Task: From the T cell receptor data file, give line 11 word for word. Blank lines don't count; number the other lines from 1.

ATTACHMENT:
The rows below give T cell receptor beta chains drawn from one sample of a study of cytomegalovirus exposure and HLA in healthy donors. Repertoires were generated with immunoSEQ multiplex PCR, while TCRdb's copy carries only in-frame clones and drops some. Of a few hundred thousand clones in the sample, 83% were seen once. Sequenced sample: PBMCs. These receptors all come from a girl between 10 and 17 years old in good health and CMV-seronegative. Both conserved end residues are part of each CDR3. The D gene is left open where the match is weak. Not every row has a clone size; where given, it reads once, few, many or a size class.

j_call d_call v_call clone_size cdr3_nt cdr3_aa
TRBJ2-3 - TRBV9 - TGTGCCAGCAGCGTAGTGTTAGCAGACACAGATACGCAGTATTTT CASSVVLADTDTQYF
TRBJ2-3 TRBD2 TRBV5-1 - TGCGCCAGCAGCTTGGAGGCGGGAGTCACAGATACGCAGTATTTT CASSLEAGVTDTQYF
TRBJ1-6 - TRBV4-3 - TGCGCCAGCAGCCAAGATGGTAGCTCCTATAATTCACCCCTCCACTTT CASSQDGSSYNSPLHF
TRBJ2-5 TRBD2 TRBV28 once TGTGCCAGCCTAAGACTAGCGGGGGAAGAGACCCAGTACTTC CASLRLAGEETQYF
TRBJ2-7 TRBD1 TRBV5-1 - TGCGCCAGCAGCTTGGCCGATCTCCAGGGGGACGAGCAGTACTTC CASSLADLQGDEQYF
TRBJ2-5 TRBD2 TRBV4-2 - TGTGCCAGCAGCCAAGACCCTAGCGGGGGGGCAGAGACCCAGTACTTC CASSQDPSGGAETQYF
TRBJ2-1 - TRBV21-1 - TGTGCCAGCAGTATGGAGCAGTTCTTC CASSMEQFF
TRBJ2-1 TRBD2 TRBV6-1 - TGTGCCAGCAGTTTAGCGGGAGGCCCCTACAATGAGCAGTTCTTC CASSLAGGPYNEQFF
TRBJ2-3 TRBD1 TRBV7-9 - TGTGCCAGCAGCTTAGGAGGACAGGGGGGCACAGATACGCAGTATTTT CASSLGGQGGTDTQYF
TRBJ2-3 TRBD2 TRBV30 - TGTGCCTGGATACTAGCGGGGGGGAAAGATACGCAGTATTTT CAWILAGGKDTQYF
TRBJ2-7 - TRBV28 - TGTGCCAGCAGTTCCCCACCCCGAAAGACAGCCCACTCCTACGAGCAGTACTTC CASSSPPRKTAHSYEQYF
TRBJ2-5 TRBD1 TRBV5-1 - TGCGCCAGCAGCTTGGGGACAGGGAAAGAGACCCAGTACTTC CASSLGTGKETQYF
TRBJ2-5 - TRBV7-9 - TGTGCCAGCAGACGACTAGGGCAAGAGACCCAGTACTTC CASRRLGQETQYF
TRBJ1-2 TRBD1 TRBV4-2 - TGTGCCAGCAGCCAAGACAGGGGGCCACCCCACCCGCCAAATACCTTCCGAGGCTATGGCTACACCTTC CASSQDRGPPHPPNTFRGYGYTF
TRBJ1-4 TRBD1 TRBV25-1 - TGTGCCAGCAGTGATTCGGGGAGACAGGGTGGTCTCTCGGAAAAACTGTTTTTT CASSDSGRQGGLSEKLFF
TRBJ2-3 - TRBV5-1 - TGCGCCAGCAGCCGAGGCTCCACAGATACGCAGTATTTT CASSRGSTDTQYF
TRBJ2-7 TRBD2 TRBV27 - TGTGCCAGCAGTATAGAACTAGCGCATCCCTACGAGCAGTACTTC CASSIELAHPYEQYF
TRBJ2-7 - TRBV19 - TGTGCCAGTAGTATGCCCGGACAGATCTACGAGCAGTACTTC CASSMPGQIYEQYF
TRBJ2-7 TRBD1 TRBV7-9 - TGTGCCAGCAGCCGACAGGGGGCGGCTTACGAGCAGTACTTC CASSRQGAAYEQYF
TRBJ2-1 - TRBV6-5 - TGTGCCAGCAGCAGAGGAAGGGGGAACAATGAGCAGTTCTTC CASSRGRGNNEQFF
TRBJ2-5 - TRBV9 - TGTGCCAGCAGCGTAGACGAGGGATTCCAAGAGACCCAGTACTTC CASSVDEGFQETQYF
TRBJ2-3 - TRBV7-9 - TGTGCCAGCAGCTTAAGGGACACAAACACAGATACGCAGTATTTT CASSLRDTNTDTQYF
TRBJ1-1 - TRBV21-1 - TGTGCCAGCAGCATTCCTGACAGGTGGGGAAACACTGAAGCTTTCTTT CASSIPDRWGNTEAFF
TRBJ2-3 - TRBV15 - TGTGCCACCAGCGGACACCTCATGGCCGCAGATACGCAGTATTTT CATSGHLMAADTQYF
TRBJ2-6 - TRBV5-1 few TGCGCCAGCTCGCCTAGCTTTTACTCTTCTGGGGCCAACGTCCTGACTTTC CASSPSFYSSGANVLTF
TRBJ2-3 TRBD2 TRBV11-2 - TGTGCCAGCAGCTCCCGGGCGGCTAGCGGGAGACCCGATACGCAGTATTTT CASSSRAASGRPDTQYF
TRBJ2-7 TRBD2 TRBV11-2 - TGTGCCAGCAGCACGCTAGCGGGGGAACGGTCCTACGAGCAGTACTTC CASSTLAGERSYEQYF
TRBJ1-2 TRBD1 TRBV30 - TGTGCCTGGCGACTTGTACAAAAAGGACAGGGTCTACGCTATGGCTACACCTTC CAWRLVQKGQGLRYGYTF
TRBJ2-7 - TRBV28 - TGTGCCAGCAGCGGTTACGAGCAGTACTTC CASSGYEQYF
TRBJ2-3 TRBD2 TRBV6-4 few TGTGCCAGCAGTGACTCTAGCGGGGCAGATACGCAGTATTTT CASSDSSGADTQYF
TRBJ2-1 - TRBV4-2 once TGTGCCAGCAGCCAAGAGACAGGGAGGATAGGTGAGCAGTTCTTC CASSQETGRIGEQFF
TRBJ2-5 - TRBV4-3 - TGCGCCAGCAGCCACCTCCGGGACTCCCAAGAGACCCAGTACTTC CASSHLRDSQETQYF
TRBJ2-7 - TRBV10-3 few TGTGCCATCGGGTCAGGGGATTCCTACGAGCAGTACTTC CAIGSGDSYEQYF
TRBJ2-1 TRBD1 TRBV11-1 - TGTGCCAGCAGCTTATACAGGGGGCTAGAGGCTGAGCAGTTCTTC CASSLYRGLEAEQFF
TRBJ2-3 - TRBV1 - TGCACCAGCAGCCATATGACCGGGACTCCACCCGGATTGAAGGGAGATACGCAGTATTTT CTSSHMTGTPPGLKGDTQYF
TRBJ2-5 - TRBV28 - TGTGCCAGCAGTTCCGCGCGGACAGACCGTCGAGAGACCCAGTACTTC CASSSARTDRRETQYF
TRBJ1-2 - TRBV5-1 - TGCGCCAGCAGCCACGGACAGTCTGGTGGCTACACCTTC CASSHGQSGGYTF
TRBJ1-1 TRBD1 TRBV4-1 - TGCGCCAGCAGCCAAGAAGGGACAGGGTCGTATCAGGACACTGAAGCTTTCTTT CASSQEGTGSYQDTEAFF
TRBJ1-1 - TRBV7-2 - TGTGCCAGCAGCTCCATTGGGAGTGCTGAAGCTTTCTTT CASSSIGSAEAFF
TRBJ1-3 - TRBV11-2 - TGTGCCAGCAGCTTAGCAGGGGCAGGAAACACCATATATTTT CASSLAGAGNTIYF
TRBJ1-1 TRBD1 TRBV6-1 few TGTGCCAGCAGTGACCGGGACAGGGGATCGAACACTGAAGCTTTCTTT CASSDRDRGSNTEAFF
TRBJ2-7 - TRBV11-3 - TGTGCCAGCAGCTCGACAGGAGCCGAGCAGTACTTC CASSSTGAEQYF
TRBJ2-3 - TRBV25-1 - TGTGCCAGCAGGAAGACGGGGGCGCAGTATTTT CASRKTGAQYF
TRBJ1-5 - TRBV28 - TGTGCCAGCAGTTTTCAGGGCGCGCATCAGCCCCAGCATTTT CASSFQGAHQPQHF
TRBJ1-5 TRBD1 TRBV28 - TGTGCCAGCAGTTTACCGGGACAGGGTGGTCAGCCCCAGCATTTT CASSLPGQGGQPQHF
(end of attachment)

TRBJ2-3 TRBD1 TRBV7-9 - TGTGCCAGCAGCTTAGGAGGACAGGGGGGCACAGATACGCAGTATTTT CASSLGGQGGTDTQYF